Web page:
OP-not to discourage you, but to give you a little perspective. I was a legal secretary/paralegal for many years. Never felt good enough, like the rest of my friends with "professional" jobs. Pay wasn't that good, etc. Always loved the sciences and wanted to help people, fast forward, went to nursing school. Got my Associates Degree, passed NCLEX first try, and went to work in this so-called hell hole "profession". I've been an RN since 1999. I've worked in many different practice settings, in many different areas of nursing and its all been incredibly stressful. As a nurse, you will be faced with horrible, unsafe staffing on a constant, daily basis and you will not have any control over this. You will be dealing with patients and family members who really do think that they are entitled to demand anything they want out of you and management will always side with the "customer", even if that means you losing your job. You will not be "right", the customer always will be. You will have to deal with bullying co-workers who will be just as stressed, if not more than you, and take out their frustrations on eachother. And you will have to deal with your own management forever throwing their nursing staff under the proverbial bus, just because they need a scape goat and they can--there is always another nurse out there to take your place thinking "it will never happen to him/her". Also, read the posts and see how many new grads as well as us seasoned nurses are unemployed and have no job prospects on the horizon. I lost my last job in a LTC facility a year ago. I had been there for two years, great reviews, no patient complaints. Management decided that they no longer needed per diem nurses, their regular staff would pick up open shifts so after two years of being per diem and essentially working full time for them, three to four shifts a week, I was told out of the blue that they had a new policy and regular staff would now take all open shifts.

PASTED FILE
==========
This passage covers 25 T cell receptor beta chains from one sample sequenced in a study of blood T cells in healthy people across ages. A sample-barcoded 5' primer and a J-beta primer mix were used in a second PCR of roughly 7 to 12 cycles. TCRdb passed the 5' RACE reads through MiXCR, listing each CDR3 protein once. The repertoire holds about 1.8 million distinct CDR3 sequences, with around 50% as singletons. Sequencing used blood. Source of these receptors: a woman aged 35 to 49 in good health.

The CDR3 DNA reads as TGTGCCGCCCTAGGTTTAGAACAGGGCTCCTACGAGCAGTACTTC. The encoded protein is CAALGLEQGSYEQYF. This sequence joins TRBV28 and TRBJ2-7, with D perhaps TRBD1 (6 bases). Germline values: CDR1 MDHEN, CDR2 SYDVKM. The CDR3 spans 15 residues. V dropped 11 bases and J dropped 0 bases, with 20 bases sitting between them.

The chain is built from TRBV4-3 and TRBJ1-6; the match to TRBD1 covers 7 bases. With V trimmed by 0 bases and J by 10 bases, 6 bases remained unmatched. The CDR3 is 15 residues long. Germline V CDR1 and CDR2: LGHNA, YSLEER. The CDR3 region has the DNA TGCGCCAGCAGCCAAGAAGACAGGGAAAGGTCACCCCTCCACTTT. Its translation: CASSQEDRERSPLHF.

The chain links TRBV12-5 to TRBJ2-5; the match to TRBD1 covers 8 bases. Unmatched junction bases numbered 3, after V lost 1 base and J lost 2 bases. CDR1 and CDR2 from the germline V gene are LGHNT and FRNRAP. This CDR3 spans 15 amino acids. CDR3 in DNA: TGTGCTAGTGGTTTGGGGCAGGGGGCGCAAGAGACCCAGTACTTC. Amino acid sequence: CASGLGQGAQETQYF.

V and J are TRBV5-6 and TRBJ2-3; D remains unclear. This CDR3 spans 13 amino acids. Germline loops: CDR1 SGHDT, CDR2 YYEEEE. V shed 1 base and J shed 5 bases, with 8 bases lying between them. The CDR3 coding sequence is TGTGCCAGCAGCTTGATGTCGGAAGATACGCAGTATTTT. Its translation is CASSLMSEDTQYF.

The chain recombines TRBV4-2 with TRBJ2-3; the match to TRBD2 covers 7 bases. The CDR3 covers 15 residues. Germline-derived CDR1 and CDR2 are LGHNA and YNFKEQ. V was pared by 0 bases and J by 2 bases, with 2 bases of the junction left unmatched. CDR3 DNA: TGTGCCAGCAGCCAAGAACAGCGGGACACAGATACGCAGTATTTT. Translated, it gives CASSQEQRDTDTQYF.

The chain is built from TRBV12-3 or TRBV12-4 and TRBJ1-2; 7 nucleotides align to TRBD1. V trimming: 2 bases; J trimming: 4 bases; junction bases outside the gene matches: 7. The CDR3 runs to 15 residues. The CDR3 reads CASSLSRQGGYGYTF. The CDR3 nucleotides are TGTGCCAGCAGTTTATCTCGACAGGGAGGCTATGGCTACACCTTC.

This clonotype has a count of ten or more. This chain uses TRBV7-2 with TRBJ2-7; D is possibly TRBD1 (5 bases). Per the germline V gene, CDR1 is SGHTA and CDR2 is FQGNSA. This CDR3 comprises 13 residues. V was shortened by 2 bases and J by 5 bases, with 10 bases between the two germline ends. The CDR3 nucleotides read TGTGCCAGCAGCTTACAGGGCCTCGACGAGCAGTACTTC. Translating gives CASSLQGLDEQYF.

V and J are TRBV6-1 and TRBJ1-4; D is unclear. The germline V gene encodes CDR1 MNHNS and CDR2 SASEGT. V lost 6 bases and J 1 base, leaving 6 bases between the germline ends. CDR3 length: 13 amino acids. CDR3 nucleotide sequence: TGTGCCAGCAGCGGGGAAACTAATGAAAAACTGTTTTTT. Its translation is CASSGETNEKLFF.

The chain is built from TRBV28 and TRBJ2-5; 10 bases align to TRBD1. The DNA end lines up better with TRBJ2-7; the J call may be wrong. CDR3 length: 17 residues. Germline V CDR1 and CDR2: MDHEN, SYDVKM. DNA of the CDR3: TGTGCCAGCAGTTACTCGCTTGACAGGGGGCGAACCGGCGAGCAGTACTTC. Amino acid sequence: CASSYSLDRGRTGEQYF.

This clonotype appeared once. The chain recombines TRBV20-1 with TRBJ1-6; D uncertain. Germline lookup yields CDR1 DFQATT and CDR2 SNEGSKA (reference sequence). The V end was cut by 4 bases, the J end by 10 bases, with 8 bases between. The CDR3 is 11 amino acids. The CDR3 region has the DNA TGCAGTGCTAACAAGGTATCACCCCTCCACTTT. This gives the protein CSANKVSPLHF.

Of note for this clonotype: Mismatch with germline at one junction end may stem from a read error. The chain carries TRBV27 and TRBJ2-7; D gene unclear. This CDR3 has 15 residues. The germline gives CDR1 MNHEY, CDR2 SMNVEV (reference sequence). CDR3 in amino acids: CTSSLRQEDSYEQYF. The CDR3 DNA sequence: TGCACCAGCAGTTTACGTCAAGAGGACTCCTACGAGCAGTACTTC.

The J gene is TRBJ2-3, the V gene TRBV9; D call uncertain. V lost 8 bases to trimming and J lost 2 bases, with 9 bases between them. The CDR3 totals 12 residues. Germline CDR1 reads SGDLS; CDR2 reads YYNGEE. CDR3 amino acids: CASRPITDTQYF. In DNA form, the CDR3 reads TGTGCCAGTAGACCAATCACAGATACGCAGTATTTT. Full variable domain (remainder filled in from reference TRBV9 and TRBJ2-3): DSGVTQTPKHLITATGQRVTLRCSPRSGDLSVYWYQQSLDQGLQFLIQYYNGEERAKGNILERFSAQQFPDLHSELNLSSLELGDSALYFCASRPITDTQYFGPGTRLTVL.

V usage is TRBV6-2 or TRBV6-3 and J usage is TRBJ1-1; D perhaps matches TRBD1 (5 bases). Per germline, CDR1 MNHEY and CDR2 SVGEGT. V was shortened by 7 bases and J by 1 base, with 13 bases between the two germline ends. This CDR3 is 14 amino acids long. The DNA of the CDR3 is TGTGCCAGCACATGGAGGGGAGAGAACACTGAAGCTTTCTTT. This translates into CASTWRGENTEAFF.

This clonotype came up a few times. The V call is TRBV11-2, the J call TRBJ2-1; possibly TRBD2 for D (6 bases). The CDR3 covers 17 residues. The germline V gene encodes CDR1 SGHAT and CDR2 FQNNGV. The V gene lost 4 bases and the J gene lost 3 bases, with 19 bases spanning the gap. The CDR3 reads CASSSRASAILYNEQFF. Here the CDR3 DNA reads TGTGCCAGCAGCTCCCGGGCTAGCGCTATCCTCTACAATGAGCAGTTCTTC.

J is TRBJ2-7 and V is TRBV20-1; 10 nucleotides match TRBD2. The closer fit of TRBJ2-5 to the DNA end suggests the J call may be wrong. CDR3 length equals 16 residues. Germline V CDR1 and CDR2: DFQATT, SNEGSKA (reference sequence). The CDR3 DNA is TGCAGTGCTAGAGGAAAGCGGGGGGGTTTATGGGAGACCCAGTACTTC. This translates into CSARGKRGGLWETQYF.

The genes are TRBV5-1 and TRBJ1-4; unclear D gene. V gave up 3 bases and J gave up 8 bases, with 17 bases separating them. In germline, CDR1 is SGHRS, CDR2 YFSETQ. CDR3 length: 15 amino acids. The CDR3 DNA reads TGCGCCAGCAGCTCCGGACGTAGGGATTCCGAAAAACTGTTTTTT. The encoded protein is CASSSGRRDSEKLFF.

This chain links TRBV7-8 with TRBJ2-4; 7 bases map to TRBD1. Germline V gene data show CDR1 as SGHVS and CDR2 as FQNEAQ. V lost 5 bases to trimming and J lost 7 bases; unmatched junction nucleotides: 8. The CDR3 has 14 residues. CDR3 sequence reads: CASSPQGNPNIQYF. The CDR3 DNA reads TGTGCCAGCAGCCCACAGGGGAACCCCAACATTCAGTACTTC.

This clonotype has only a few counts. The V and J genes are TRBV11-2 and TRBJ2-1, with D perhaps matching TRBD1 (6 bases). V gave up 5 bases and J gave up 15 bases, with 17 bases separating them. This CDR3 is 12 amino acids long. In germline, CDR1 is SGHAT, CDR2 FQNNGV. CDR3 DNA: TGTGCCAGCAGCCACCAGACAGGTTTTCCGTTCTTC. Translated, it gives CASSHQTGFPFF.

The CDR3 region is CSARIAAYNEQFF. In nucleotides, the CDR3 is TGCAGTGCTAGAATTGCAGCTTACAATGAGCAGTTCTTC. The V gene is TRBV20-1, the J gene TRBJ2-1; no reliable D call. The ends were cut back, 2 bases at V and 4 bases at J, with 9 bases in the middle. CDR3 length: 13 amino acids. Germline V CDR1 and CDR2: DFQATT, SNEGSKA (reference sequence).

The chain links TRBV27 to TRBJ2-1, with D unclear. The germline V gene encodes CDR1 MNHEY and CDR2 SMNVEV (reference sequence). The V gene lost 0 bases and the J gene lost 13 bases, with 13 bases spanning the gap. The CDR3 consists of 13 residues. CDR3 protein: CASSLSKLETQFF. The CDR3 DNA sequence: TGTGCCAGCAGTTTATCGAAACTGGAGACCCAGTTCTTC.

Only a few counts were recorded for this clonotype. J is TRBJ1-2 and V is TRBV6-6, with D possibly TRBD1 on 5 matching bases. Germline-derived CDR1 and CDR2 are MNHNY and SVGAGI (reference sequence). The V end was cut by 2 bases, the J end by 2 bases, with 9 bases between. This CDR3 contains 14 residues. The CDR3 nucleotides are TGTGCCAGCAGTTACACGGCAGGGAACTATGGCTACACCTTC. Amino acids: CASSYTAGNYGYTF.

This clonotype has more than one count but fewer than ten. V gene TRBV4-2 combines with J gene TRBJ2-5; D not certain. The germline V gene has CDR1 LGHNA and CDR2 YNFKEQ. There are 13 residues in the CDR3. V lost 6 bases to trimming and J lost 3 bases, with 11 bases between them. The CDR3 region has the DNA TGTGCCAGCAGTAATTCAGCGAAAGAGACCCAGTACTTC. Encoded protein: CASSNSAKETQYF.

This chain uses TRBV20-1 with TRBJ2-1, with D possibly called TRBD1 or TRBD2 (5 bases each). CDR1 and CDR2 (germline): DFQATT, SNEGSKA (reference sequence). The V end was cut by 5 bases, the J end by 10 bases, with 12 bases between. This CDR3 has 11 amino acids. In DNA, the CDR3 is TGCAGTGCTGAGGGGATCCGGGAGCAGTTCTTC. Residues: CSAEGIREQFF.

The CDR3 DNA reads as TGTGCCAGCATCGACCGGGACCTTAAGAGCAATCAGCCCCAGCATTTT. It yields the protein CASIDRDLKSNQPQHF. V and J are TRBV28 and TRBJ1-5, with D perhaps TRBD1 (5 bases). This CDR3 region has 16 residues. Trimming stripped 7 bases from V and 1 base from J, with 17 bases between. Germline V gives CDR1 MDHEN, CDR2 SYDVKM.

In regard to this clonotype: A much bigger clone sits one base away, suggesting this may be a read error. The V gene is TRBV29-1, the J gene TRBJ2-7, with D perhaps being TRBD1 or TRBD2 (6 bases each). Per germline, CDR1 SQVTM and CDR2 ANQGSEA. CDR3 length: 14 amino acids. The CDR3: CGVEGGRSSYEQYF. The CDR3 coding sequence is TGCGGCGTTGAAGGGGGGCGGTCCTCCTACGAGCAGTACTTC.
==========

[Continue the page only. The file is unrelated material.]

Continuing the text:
The economy is bad now for EVERYONE. There are many different avenues you can take as a paralegal and many different practice areas you can become involved in. You can work for a large firm, or a small group of practitioners. You are helping people by assisting the attorney in solving legal issues for clients. You won't have to go through thousands of dollars in tuitition, books, uniforms, supplies, etc. only to graduate and find out the hard way that there aren't the number of jobs out there for nurses that the public thinks there is. You won't have to find out the hard way how very difficult it is to be a nurse for an entire career--the stress and working conditions are terrible, and yes you won't be immune to these problems.
Honestly OP, I wish I had done my homework and had people talk the truth to me way back when, before I went to nursing school. The path through school is incredibly hard, the path afterward is even more difficult. Think long and hard about staying in the legal profession before you jump ship for supposed "greener pastures."
Wishing you best of luck in whatever path you decide to take.